So be aware that a white coat and/or the fact that someone is a “doctor” does not automatically mean they know best. Trust me, I’m (almost) a doctor.

* “Polydeageinium” is not a real chemical. No one would ever seriously come up with a name that stupid would they? Would they??? Maybe I should copyright it, just in case…

Post by: Louise Walker

Scientists are People Too

Nothing stops a conversation at a party quicker than the words “I’m a scientist.” I’ve lost count of the times I’ve had the following conversation:

“So, what do you do for a living?”

“I’m a scientist”.

“Oh, really? That’s fascinating, what are you studying?”

“Biochemistry and Cell Biology”

“Errrm …”

Unsurprisingly, no one knows how to carry on from there. This is mostly because I haven’t yet worked out how to verbalise my work into something remotely understandable (even to myself). However, I do believe that the unrealistic portrayal of scientists in the media makes it harder to explain what we really do on a day-to-day basis.

The problem I find with scientists in the media is that there seems to be only a few categories they’re allowed to fit into. Below is a list of what I believe are the main types of scientist presented to the public:

The Evil Genius: Sadly, I think the most common type of scientist in the media is the megalomaniac genius who tries to take over the world. This is an unfortunate stereotype and I can state with some confidence that none of the scientists I have come across in my career have had dreams of world domination.



The Super-Geek: Usually men but sometimes women too (see the U.S. sitcom The Big Bang Theory for examples of both). They are asthmatic, allergy-ridden neurotics with an inability to communicate with the opposite sex. Some scientists are indeed like this, but then again so are some accountants. The point is that this portrayal seems to indicate that most scientists suffer from social afflictions, which just isn’t true.




The Know-it-all: These seem to crop up a lot in Hollywood blockbusters. They often manage to know about an abnormally huge range of scientific theories which help to save the day. If the Know-it-all is female, there is a high chance they’ll be wearing a tank top and tiny shorts (for example Dr. Christmas Jones from the Bond film The World is Not Enough). I don’t want to say this is unrealistic, because perhaps there are nuclear physicists who go to work in tiny shorts and have an encyclopedic knowledge of everything scientific. However, most scientists are specialists in a particular field – e.g. cancer, astrophysics or biochemistry – and are unlikely to have the extremely broad range of knowledge the Know-it-all appears to have on board.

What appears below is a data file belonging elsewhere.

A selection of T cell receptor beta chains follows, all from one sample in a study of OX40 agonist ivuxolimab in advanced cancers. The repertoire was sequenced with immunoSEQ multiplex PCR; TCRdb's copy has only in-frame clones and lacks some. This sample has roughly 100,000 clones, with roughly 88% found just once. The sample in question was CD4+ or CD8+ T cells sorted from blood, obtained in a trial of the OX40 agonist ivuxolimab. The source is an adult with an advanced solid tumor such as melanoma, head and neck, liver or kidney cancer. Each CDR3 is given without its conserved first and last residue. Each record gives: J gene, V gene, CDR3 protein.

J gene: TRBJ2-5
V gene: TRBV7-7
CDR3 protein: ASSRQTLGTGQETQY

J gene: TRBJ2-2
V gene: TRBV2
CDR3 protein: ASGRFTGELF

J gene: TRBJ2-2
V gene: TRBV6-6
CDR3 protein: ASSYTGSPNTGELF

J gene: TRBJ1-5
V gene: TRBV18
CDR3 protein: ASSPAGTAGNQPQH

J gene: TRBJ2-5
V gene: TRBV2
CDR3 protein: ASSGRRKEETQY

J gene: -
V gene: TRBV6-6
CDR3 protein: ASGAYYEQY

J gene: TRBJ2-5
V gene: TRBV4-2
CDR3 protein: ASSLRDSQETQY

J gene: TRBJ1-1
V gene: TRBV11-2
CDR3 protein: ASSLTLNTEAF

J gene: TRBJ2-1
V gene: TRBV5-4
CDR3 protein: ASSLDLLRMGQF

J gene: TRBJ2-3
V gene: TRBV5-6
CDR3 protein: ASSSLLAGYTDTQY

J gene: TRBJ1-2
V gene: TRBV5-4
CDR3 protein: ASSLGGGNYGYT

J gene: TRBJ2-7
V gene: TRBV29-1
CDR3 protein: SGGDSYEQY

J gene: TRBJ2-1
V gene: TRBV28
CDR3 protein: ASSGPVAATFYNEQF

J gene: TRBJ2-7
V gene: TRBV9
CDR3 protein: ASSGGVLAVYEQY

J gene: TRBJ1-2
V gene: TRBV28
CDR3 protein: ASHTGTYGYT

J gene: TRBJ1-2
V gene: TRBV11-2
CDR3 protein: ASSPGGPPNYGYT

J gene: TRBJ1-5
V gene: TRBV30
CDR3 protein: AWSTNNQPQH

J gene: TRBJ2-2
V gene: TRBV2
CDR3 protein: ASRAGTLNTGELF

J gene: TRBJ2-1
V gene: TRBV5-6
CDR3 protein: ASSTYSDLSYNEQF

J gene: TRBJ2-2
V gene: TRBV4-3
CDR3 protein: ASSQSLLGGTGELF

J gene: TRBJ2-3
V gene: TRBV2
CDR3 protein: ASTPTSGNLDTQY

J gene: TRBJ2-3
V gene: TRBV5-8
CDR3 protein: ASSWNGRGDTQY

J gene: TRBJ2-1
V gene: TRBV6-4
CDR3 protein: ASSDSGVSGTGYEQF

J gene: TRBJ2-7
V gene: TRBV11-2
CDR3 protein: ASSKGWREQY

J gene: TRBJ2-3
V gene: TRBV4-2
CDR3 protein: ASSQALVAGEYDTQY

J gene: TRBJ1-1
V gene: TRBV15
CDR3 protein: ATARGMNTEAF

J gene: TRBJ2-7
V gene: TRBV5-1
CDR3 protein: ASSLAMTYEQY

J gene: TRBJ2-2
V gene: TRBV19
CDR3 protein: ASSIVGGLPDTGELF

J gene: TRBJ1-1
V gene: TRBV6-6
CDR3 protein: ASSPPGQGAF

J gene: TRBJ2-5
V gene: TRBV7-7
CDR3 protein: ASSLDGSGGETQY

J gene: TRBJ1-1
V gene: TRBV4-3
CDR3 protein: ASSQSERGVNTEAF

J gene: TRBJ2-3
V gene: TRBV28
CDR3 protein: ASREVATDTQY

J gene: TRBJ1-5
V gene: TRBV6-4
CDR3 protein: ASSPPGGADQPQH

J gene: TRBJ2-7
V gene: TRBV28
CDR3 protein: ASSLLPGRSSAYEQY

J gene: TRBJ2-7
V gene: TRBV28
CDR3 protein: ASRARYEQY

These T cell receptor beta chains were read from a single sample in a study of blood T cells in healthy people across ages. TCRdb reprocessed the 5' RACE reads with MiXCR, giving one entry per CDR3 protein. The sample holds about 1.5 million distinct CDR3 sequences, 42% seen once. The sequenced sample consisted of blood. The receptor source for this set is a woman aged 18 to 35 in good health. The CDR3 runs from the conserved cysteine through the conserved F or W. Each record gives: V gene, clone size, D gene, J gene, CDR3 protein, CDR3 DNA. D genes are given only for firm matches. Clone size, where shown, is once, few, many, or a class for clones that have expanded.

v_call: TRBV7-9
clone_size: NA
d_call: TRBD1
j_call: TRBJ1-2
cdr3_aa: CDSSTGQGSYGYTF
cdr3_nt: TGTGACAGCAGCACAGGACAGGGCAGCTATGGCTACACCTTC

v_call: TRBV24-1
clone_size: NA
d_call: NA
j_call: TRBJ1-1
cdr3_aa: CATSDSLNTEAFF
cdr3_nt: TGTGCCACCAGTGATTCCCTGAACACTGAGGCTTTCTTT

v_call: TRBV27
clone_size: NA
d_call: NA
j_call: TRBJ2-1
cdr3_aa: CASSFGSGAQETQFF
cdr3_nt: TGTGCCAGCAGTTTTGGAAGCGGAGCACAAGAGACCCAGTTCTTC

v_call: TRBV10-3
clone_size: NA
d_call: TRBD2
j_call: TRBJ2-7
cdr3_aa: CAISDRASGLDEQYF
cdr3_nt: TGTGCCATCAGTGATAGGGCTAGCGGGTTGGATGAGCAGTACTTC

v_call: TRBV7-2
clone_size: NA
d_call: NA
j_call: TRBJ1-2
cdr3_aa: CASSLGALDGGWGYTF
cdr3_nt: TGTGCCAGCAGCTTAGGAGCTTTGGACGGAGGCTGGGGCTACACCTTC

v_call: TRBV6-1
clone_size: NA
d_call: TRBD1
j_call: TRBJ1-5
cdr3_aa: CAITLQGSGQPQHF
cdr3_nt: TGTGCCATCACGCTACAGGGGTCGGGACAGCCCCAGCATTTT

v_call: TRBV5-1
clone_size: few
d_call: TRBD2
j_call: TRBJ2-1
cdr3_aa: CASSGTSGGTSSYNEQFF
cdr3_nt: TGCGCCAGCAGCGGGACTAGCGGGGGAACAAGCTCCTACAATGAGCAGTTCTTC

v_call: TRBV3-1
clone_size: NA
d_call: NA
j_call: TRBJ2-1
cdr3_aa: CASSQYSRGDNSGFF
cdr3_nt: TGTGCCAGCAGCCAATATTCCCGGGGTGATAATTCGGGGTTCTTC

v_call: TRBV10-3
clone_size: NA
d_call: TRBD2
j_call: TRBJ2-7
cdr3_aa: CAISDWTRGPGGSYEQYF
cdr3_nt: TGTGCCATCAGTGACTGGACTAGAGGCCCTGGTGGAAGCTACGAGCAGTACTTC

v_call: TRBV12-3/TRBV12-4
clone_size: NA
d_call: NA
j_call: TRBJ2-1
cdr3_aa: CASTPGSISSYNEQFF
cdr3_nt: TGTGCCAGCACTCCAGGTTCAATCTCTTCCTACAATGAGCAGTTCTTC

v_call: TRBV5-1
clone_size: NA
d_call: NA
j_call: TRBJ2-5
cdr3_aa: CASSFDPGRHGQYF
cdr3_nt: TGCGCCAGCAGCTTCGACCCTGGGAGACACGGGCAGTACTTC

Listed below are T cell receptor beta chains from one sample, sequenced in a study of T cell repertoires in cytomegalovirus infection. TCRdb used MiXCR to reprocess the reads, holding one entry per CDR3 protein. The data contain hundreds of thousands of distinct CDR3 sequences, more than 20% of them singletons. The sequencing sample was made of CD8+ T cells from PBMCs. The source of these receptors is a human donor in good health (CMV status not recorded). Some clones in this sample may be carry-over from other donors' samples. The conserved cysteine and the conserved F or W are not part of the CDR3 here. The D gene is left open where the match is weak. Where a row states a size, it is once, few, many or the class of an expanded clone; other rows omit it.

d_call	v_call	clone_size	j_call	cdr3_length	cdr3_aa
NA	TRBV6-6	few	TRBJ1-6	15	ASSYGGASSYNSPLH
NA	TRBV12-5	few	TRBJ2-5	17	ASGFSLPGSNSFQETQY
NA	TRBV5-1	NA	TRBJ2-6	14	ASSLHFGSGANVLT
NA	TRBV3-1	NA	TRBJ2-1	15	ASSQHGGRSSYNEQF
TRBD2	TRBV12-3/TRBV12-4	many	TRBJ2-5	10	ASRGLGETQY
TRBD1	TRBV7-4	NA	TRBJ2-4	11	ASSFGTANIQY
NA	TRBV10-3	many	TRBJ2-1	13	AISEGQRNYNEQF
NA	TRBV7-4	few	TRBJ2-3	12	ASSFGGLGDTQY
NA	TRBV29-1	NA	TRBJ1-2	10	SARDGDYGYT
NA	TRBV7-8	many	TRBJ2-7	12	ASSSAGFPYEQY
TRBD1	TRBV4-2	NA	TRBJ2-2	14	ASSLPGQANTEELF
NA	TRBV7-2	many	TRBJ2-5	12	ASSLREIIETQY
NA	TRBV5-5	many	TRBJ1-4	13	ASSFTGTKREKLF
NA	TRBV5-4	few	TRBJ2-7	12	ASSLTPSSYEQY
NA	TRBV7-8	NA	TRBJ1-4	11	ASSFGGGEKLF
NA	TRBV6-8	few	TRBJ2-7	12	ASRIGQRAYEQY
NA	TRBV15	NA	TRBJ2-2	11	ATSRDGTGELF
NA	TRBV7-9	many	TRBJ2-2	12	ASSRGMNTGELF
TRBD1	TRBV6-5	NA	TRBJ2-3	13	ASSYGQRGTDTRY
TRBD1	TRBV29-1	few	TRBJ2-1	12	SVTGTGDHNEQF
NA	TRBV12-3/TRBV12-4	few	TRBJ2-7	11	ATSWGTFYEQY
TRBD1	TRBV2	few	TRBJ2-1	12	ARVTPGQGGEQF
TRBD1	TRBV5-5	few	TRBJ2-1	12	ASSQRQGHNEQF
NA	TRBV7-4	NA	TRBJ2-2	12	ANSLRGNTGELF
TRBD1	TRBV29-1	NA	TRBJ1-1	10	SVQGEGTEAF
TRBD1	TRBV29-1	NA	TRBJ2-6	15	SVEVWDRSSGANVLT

The Moral Vacuum: To me, this is the most frustrating portrayal. This scientist ignores any moral or ethical boundaries to make the next big discovery. A good example of this was in the BBC’s most recent series of Sherlock; specifically the Hounds of Baskerville episode. This is in general an entertaining show, but I was a bit dismayed by the portrayal of the scientists in this episode. They did cruel and unnecessary experiments on both animals and humans just to see what would happen. There was even a line when one scientist was asked why they were making fluorescent rabbits, she replied “because we can.” In reality, doing any sort of animal experimentation requires a licence and there are legal documents in which you have to explain exactly how your proposed experiments will be beneficial and that they have a specific purpose. “Because we can” is not an excuse and will never be accepted as one. Don’t get me wrong, I know this is just a show, but it doesn’t do our reputation any good when it appears that scientists are willing to throw out any ethics to achieve their dream of making a famous (or infamous) discovery. Admittedly some scientists, past and present, may be morally dubious but on the whole we’re an ethical lot.

Generally speaking, most scientists live a relatively normal life and don’t fit any of these stereotypes. Many of my colleagues and scientist friends are in stable relationships and are perfectly able to talk to members of the opposite sex, including non-scientists. Many go out and have a good time and regret it the day after. We too have to deal with office politics and occasionally poor boss-employee relations. Personally, when I’m not at work I like watching Pixar movies, eating at nice restaurants with my boyfriend, going to the pub and other typical sociable activities.

Of course, scientists aren’t the only career group who are pigeon-holed by popular media. I’m sure lawyers have similar gripes about Ally McBeal, and doctors with ER or House. However, I do feel that we scientists have it particularly tough as most of the stereotypes presented are negative or even downright scary.

So take it from me, if you meet a scientist at a party, don’t assume that they are like any of the characters shown in the media. Although we do know some pretty interesting technical stuff, we are just as comfortable, if not more comfortable, chatting about films or which local pubs serve the best beer!

Post by: Louise Walker